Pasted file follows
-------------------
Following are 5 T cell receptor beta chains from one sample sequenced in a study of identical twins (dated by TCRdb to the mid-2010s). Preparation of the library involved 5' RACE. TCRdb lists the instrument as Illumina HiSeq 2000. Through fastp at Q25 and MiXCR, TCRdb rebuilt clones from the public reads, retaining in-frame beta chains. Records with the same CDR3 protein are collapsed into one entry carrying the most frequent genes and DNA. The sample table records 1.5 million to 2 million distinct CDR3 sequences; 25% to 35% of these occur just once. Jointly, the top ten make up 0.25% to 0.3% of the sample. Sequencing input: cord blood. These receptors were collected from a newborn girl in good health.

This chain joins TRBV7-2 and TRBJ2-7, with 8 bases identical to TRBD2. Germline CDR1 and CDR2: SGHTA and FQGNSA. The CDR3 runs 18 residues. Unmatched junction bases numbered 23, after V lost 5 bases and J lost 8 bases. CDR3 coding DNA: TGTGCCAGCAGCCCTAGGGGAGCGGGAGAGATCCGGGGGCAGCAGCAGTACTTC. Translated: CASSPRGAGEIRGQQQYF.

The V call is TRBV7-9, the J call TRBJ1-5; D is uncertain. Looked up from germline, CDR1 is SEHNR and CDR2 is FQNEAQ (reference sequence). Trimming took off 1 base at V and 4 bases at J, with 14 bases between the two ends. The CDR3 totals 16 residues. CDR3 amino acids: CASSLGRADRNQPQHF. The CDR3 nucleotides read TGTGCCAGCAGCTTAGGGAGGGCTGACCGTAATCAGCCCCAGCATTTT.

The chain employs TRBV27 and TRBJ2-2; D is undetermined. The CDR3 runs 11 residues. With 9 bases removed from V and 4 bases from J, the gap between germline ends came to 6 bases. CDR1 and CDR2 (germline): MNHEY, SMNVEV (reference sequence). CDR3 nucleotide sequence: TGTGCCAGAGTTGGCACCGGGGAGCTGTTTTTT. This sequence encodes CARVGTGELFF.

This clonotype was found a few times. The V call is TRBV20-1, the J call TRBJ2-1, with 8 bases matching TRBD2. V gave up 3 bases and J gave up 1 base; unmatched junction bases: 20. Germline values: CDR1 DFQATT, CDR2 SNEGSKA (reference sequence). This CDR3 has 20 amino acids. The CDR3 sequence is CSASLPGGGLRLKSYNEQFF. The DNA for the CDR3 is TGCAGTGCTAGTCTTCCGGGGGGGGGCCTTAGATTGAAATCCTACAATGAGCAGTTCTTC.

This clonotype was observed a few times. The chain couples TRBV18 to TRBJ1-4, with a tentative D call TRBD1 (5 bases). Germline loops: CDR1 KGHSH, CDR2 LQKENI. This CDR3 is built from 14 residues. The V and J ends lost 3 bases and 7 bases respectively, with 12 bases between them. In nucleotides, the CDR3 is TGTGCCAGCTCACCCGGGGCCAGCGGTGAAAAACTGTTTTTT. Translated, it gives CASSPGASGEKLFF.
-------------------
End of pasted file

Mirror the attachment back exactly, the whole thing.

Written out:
Following are 5 T cell receptor beta chains from one sample sequenced in a study of identical twins (dated by TCRdb to the mid-2010s). Preparation of the library involved 5' RACE. TCRdb lists the instrument as Illumina HiSeq 2000. Through fastp at Q25 and MiXCR, TCRdb rebuilt clones from the public reads, retaining in-frame beta chains. Records with the same CDR3 protein are collapsed into one entry carrying the most frequent genes and DNA. The sample table records 1.5 million to 2 million distinct CDR3 sequences; 25% to 35% of these occur just once. Jointly, the top ten make up 0.25% to 0.3% of the sample. Sequencing input: cord blood. These receptors were collected from a newborn girl in good health.

This chain joins TRBV7-2 and TRBJ2-7, with 8 bases identical to TRBD2. Germline CDR1 and CDR2: SGHTA and FQGNSA. The CDR3 runs 18 residues. Unmatched junction bases numbered 23, after V lost 5 bases and J lost 8 bases. CDR3 coding DNA: TGTGCCAGCAGCCCTAGGGGAGCGGGAGAGATCCGGGGGCAGCAGCAGTACTTC. Translated: CASSPRGAGEIRGQQQYF.

The V call is TRBV7-9, the J call TRBJ1-5; D is uncertain. Looked up from germline, CDR1 is SEHNR and CDR2 is FQNEAQ (reference sequence). Trimming took off 1 base at V and 4 bases at J, with 14 bases between the two ends. The CDR3 totals 16 residues. CDR3 amino acids: CASSLGRADRNQPQHF. The CDR3 nucleotides read TGTGCCAGCAGCTTAGGGAGGGCTGACCGTAATCAGCCCCAGCATTTT.

The chain employs TRBV27 and TRBJ2-2; D is undetermined. The CDR3 runs 11 residues. With 9 bases removed from V and 4 bases from J, the gap between germline ends came to 6 bases. CDR1 and CDR2 (germline): MNHEY, SMNVEV (reference sequence). CDR3 nucleotide sequence: TGTGCCAGAGTTGGCACCGGGGAGCTGTTTTTT. This sequence encodes CARVGTGELFF.

This clonotype was found a few times. The V call is TRBV20-1, the J call TRBJ2-1, with 8 bases matching TRBD2. V gave up 3 bases and J gave up 1 base; unmatched junction bases: 20. Germline values: CDR1 DFQATT, CDR2 SNEGSKA (reference sequence). This CDR3 has 20 amino acids. The CDR3 sequence is CSASLPGGGLRLKSYNEQFF. The DNA for the CDR3 is TGCAGTGCTAGTCTTCCGGGGGGGGGCCTTAGATTGAAATCCTACAATGAGCAGTTCTTC.

This clonotype was observed a few times. The chain couples TRBV18 to TRBJ1-4, with a tentative D call TRBD1 (5 bases). Germline loops: CDR1 KGHSH, CDR2 LQKENI. This CDR3 is built from 14 residues. The V and J ends lost 3 bases and 7 bases respectively, with 12 bases between them. In nucleotides, the CDR3 is TGTGCCAGCTCACCCGGGGCCAGCGGTGAAAAACTGTTTTTT. Translated, it gives CASSPGASGEKLFF.